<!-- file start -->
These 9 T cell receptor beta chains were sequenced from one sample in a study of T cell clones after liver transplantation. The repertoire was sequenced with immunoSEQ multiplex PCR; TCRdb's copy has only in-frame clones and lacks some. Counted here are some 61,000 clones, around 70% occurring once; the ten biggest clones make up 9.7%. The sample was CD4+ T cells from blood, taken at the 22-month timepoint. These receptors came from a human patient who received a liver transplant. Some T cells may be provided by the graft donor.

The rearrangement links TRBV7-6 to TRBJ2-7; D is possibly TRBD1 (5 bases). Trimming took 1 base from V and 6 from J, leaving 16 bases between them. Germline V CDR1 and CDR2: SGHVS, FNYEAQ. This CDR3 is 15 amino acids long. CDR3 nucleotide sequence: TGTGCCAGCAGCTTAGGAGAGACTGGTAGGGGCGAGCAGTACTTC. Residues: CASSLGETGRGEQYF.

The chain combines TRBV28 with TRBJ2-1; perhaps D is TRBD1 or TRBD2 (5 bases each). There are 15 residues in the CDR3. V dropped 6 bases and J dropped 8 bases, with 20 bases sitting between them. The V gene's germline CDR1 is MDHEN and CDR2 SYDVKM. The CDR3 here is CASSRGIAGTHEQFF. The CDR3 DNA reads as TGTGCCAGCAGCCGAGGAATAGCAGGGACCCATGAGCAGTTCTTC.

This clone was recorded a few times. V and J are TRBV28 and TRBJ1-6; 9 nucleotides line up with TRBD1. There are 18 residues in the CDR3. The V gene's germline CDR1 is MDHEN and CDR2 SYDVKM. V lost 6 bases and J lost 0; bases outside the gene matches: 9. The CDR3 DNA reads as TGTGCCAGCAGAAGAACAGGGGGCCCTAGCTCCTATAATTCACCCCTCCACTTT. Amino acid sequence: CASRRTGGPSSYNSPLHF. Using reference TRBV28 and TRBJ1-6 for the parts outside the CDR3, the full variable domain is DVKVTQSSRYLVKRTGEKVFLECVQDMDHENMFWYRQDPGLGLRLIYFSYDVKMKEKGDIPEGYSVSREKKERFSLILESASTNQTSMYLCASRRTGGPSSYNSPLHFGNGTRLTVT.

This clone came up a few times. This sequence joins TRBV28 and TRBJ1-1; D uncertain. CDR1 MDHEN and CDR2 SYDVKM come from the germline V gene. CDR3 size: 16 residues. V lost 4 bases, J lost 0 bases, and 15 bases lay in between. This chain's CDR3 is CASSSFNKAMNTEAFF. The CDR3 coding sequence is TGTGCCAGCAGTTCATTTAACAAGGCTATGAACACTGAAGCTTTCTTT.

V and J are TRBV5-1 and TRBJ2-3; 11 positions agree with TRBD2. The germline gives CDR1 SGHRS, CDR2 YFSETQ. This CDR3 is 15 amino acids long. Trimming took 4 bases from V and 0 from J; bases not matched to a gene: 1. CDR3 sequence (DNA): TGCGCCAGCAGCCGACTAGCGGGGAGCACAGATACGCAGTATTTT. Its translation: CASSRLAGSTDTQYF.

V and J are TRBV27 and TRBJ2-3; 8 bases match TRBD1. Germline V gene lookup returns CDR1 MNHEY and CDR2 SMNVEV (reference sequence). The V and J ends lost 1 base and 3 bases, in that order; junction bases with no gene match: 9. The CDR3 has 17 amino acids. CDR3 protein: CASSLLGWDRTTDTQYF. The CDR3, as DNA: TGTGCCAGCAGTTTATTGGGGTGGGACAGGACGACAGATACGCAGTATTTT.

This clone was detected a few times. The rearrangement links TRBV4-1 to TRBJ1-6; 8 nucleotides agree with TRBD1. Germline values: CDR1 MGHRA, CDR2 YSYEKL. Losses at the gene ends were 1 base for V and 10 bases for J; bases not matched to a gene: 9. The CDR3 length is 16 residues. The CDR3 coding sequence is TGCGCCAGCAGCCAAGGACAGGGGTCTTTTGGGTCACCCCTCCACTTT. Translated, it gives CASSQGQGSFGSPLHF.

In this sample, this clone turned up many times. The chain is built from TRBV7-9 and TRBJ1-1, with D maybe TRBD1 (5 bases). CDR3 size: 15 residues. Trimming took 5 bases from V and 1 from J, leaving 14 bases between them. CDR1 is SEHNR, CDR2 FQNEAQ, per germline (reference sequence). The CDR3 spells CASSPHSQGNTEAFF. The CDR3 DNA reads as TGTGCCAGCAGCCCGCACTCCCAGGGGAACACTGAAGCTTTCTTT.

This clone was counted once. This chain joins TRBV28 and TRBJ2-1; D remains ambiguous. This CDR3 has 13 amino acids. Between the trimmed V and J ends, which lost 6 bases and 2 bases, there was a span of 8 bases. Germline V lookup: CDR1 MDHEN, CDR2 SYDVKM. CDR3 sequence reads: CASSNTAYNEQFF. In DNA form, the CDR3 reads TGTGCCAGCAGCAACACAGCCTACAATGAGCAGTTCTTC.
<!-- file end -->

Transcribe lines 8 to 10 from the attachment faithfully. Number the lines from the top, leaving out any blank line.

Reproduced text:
This clone was detected a few times. The rearrangement links TRBV4-1 to TRBJ1-6; 8 nucleotides agree with TRBD1. Germline values: CDR1 MGHRA, CDR2 YSYEKL. Losses at the gene ends were 1 base for V and 10 bases for J; bases not matched to a gene: 9. The CDR3 length is 16 residues. The CDR3 coding sequence is TGCGCCAGCAGCCAAGGACAGGGGTCTTTTGGGTCACCCCTCCACTTT. Translated, it gives CASSQGQGSFGSPLHF.

In this sample, this clone turned up many times. The chain is built from TRBV7-9 and TRBJ1-1, with D maybe TRBD1 (5 bases). CDR3 size: 15 residues. Trimming took 5 bases from V and 1 from J, leaving 14 bases between them. CDR1 is SEHNR, CDR2 FQNEAQ, per germline (reference sequence). The CDR3 spells CASSPHSQGNTEAFF. The CDR3 DNA reads as TGTGCCAGCAGCCCGCACTCCCAGGGGAACACTGAAGCTTTCTTT.

This clone was counted once. This chain joins TRBV28 and TRBJ2-1; D remains ambiguous. This CDR3 has 13 amino acids. Between the trimmed V and J ends, which lost 6 bases and 2 bases, there was a span of 8 bases. Germline V lookup: CDR1 MDHEN, CDR2 SYDVKM. CDR3 sequence reads: CASSNTAYNEQFF. In DNA form, the CDR3 reads TGTGCCAGCAGCAACACAGCCTACAATGAGCAGTTCTTC.